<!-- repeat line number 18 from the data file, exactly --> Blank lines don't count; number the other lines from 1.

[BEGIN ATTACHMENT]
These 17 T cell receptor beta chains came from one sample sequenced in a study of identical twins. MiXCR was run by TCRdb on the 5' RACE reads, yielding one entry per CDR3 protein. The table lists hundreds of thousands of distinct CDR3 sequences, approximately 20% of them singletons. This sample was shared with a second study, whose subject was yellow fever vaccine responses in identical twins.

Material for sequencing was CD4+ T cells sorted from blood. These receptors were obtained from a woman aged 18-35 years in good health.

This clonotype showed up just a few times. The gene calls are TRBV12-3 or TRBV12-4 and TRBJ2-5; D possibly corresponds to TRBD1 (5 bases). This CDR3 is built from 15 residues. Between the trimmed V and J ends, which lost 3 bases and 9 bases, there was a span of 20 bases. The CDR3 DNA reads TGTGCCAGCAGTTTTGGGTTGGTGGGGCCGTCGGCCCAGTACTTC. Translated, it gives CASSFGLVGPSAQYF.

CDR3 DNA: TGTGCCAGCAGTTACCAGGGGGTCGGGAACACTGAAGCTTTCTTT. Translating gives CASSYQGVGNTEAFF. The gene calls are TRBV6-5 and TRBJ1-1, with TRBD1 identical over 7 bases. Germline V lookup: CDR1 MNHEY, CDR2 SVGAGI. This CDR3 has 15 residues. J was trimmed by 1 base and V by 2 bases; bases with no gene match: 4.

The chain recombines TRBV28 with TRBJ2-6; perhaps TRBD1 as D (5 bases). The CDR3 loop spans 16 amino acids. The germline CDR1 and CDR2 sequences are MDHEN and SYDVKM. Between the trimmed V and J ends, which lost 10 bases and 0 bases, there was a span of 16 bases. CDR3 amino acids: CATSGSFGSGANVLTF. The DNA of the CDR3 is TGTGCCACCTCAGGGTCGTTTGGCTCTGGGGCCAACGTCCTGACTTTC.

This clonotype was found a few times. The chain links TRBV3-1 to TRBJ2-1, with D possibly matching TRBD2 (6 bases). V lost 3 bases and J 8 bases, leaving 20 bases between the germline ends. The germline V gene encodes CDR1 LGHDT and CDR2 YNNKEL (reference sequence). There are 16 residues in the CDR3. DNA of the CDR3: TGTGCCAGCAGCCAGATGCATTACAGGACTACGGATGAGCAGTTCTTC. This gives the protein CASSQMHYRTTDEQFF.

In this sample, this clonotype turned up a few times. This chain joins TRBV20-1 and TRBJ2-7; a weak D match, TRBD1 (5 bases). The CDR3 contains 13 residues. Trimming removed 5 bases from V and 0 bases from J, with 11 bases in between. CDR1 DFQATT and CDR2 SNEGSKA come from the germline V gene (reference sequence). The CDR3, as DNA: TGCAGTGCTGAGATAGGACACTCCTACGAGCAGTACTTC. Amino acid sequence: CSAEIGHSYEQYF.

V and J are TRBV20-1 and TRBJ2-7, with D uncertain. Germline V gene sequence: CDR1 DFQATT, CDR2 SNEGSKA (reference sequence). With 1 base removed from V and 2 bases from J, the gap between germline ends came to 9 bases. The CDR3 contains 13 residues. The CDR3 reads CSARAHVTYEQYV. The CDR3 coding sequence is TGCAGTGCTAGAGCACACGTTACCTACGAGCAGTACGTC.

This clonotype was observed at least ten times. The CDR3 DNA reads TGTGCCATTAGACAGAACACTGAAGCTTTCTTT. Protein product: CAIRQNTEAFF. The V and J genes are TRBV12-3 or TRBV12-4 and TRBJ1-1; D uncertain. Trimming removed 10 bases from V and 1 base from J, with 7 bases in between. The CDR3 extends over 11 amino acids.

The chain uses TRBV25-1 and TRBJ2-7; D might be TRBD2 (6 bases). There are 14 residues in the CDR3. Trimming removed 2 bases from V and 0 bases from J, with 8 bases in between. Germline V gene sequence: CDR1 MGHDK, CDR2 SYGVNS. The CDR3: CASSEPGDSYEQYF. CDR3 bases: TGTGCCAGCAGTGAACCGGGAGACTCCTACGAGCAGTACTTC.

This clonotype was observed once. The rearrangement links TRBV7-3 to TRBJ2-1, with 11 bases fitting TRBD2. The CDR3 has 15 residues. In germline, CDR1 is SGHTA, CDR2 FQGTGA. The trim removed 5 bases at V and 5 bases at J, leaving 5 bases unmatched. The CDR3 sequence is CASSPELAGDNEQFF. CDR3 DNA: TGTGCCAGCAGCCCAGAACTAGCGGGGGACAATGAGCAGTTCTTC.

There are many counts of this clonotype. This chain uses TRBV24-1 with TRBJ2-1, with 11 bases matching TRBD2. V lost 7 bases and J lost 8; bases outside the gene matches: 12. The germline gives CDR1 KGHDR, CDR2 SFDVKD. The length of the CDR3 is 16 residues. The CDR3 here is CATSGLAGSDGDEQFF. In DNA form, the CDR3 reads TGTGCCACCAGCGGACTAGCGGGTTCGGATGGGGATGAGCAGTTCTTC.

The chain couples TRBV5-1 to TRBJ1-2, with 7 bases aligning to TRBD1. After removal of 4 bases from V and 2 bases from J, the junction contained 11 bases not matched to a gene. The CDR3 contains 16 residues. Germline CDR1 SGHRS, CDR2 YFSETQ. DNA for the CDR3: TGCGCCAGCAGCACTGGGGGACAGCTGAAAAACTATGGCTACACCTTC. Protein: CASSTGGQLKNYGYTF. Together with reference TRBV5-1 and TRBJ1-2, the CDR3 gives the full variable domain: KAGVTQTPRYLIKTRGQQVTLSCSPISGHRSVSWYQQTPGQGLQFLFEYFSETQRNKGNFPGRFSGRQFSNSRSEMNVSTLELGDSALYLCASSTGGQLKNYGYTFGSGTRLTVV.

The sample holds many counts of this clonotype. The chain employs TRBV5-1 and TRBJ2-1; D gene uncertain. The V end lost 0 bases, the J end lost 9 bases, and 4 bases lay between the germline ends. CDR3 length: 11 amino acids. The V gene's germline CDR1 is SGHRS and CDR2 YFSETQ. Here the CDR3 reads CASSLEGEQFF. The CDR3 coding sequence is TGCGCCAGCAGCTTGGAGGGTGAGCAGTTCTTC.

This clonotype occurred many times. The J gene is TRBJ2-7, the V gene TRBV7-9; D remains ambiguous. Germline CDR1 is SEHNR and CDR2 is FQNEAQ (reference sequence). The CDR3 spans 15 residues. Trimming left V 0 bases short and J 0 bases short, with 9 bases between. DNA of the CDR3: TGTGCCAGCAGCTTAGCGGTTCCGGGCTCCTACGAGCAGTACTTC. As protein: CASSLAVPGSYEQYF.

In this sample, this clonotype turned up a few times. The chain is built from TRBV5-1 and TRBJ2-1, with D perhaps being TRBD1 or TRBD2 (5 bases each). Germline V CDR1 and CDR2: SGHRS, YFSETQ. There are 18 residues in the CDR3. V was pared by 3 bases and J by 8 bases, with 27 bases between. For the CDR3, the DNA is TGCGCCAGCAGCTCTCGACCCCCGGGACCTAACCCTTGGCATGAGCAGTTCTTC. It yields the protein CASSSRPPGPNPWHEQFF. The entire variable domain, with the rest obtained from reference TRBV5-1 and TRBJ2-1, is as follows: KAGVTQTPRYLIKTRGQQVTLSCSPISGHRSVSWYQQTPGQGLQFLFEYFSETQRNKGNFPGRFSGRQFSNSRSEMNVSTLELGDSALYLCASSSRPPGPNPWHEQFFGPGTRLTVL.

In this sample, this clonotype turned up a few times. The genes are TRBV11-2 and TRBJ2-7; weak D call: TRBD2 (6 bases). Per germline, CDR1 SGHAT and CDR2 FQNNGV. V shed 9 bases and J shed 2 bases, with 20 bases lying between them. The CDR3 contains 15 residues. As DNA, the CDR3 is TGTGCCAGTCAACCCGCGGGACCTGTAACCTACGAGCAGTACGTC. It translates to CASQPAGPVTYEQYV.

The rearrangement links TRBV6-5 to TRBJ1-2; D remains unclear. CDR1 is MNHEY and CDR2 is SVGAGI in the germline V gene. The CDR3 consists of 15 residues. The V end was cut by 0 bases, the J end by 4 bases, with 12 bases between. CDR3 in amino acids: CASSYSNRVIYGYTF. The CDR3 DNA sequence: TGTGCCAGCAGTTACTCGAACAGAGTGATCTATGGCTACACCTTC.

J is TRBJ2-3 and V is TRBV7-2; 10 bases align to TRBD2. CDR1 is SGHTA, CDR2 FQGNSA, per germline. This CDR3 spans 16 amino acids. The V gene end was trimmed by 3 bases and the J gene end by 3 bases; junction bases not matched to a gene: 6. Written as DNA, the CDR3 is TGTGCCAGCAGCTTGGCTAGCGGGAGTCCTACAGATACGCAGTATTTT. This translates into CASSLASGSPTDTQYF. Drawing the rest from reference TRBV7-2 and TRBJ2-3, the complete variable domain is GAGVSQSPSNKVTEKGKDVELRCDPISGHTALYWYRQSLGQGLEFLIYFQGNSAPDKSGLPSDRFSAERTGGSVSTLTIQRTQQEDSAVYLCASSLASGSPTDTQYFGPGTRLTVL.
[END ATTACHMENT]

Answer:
The rearrangement links TRBV6-5 to TRBJ1-2; D remains unclear. CDR1 is MNHEY and CDR2 is SVGAGI in the germline V gene. The CDR3 consists of 15 residues. The V end was cut by 0 bases, the J end by 4 bases, with 12 bases between. CDR3 in amino acids: CASSYSNRVIYGYTF. The CDR3 DNA sequence: TGTGCCAGCAGTTACTCGAACAGAGTGATCTATGGCTACACCTTC.